The sun rose at ten o’ clock in Kashgar¹. Russet red and dusty rose houses with arched windows and brightly colored wooden doors lined the streets. Motorcycles rolled up and down the roads and rumbled lowly and rhythmically, accompanied by dog barks and the cooing of pigeons who batted their frilly plumage against metal cages. A baker kneaded dough in front of his home, while his son stoked a fire in the pit of the tonur, a large clay oven. The first haggling of the day, between an old man and a seller of dried fruits, echoed through the neighborhood.

The streets grew narrower and steeper in the eastern part of the old city. Ruins of clay houses were scattered about, and the tan homes were squeezed together along winding alleyways. A small house stood at the top of a hill, pressed against an earthquake-damaged home that was on the verge of collapse. A family of five lived there: Nur, six years old, and his parents, grandfather, and baby sister. Though the house was rather plain, the thick, wooden front door was intricately carved and painted a rich mahogany color. A large red rug lay across the floor of the main room, and Nur liked to regularly relax by lying on his stomach and tracing the rug’s patterns, feeling the fibers of the rug brush softly against his fingertips.

The house was quiet lately. Nur’s father had not come home in nearly a month. It was an unusually long time, but he worked for Han farmers south of the city and was not always able to come home. Grandpa told Nur and his mother not to worry and to pray for his father’s safe return. Meanwhile, Grandpa carved wooden spoons to sell at the bazaar on Sundays. It was a rare craft, so he was always able to sell a decent amount. The family would walk to the bazaar after sunrise. Grandpa would chat with the other elders while Nur’s mother strolled around with his baby sister wrapped securely against her bosom, and Nur would find other children to run around the plaza with their arms outstretched, pretending to fly like pigeons.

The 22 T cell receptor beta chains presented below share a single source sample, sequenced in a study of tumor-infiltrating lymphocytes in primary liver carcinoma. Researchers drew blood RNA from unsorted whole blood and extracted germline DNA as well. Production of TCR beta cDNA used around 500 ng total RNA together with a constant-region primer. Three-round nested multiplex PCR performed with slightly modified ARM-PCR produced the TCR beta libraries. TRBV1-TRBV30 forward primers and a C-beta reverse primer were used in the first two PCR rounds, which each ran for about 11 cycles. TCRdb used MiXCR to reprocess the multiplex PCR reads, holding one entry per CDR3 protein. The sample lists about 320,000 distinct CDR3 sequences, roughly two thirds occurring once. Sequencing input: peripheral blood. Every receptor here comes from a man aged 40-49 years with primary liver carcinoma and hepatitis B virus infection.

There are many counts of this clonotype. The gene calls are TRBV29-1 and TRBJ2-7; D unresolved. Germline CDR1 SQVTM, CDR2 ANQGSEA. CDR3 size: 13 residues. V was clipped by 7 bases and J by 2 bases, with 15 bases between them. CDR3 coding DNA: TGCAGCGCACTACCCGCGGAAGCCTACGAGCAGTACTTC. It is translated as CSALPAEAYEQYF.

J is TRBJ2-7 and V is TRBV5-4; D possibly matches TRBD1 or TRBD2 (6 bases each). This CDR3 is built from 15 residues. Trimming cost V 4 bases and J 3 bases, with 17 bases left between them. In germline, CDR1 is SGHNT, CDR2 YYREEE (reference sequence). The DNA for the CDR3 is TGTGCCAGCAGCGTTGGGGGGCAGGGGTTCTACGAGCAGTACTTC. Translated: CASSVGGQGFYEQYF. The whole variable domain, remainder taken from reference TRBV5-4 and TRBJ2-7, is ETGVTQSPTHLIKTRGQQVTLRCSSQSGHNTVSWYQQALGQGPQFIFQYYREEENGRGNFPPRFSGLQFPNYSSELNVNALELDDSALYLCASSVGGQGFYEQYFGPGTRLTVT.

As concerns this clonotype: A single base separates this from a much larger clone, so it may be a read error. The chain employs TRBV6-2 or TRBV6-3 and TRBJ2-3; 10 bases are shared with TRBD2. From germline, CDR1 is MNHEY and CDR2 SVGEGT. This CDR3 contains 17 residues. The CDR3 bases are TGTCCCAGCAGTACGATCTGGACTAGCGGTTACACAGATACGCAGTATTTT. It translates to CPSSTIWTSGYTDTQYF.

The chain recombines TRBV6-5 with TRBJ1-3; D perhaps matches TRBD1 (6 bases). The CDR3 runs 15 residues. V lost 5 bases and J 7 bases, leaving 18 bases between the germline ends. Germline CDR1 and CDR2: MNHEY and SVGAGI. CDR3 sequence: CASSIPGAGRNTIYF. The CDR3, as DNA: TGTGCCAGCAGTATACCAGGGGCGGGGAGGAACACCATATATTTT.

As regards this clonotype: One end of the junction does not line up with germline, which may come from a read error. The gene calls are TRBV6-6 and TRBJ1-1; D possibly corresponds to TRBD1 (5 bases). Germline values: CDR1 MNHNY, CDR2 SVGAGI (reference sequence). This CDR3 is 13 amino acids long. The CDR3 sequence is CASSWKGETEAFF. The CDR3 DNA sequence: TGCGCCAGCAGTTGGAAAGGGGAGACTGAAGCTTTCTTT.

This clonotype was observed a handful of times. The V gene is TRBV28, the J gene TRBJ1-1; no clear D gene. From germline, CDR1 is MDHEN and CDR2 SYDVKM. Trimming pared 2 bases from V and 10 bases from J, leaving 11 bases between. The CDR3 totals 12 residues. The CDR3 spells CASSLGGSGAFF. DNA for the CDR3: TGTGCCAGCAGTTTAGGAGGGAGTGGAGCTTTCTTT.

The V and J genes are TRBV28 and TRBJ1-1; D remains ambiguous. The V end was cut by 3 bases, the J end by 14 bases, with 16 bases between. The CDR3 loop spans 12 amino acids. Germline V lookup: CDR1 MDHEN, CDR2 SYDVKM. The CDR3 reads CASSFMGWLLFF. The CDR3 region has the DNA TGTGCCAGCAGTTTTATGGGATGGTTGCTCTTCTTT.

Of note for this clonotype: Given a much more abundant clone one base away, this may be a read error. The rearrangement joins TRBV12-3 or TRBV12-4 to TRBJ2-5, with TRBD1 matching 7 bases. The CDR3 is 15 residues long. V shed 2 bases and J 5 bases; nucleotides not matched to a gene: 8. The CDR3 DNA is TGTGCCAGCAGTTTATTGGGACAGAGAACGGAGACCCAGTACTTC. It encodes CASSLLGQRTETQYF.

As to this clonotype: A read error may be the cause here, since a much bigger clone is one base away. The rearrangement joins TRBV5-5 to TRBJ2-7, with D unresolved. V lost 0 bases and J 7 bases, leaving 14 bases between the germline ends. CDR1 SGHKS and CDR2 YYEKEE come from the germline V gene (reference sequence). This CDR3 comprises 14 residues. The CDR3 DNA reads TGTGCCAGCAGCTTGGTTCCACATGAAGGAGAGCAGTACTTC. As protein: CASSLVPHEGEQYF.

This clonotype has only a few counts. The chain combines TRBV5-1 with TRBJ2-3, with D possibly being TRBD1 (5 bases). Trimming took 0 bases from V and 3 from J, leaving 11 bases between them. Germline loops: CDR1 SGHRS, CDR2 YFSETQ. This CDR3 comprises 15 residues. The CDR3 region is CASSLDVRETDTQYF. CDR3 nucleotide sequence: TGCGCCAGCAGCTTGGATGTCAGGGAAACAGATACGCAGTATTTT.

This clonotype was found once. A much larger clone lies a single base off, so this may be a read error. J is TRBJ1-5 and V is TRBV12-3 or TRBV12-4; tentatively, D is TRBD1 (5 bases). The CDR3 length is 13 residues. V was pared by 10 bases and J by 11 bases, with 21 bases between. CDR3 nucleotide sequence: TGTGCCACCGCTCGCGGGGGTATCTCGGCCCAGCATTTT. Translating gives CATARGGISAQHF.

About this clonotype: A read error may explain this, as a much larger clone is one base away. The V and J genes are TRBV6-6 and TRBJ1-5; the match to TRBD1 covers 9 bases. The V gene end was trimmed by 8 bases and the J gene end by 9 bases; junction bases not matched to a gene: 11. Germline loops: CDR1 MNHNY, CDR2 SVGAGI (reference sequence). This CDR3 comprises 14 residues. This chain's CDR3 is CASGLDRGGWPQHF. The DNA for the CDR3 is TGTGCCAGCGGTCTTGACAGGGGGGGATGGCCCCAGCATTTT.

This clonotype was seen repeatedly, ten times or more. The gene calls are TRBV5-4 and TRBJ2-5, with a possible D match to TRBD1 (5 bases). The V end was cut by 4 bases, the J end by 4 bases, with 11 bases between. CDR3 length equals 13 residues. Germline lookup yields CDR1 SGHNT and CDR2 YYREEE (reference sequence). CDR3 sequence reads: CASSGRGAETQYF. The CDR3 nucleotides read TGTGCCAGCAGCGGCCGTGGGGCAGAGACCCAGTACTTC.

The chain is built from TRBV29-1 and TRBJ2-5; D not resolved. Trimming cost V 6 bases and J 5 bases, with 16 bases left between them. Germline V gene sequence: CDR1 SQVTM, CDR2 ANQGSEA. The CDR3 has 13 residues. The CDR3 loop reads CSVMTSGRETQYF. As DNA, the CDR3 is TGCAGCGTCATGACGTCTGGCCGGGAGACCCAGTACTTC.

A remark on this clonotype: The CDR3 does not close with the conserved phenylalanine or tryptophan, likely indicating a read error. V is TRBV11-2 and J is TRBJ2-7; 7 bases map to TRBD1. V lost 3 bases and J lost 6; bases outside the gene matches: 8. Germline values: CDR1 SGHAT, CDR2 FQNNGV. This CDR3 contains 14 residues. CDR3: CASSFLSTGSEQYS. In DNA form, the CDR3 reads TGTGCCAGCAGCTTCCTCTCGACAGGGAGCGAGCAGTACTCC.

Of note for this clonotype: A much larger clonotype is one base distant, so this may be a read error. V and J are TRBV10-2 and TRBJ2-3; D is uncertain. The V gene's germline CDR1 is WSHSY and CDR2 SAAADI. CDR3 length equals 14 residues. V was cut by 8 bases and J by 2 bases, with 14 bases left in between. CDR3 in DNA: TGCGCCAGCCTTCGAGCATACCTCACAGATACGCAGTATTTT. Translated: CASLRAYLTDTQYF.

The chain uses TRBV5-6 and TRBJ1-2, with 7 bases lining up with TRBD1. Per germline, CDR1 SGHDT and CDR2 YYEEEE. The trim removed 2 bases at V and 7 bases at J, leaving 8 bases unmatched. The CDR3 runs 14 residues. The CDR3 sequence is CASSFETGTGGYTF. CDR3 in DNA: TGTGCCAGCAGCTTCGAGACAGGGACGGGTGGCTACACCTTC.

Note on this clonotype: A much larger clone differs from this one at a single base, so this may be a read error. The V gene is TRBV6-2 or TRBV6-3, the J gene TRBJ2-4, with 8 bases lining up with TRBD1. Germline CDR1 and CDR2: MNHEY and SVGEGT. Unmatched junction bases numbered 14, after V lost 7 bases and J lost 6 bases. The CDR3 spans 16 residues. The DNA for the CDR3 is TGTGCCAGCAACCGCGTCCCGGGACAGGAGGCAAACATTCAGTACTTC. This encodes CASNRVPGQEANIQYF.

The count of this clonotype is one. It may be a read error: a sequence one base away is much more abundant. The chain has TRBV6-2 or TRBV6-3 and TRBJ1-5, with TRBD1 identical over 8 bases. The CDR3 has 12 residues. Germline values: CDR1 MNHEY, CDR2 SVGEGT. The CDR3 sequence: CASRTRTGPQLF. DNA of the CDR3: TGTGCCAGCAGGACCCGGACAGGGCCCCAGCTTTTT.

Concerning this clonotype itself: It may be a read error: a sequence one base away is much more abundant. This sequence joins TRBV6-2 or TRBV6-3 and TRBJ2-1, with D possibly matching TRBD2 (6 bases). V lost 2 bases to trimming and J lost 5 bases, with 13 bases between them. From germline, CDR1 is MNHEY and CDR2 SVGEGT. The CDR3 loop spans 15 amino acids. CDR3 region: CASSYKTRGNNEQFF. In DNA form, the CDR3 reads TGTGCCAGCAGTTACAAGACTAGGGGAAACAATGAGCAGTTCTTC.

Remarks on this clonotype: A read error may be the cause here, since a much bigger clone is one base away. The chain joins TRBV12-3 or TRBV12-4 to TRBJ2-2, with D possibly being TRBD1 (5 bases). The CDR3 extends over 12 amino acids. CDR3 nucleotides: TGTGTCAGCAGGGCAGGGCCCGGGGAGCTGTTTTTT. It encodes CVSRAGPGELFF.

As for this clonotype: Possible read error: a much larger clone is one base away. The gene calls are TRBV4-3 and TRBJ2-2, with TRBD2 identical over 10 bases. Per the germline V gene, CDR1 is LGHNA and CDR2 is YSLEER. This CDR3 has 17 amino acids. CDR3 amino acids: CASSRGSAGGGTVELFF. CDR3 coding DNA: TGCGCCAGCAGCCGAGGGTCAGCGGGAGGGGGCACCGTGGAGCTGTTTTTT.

Nur helped his grandfather prepare his goods in the morning. He pulled open a large white canvas sack and placed the spoons inside one by one until the bag swelled, and Grandpa tied a thick rope around the opening to keep the spoons from spilling out of the sack.

On the way out the door, Nur asked his grandfather, “When will my ata come home?”

The old man quickly pulled the boy inside and shut the door. Nur was unsettled when he saw his grandfather’s grave face. “Sometimes . . . ” he paused, then lowered his voice. “People are taken to a special school to be educated. You mustn’t speak of this anymore.”

Grandpa opened the heavy door again, and the sunlight illuminated his sad, gray eyes. Nur’s mother joined them with a little purse and the baby. Despite the baby’s cries and nearby sounds of pigeon coos and motorcycles, the walk felt tensely quiet. Nur began to feel restless and tried to occupy his mind by imagining what his father might be learning in school, hoping it was something fun, like geography. He liked looking at pictures and maps of other countries and imagining life outside of Kashgar.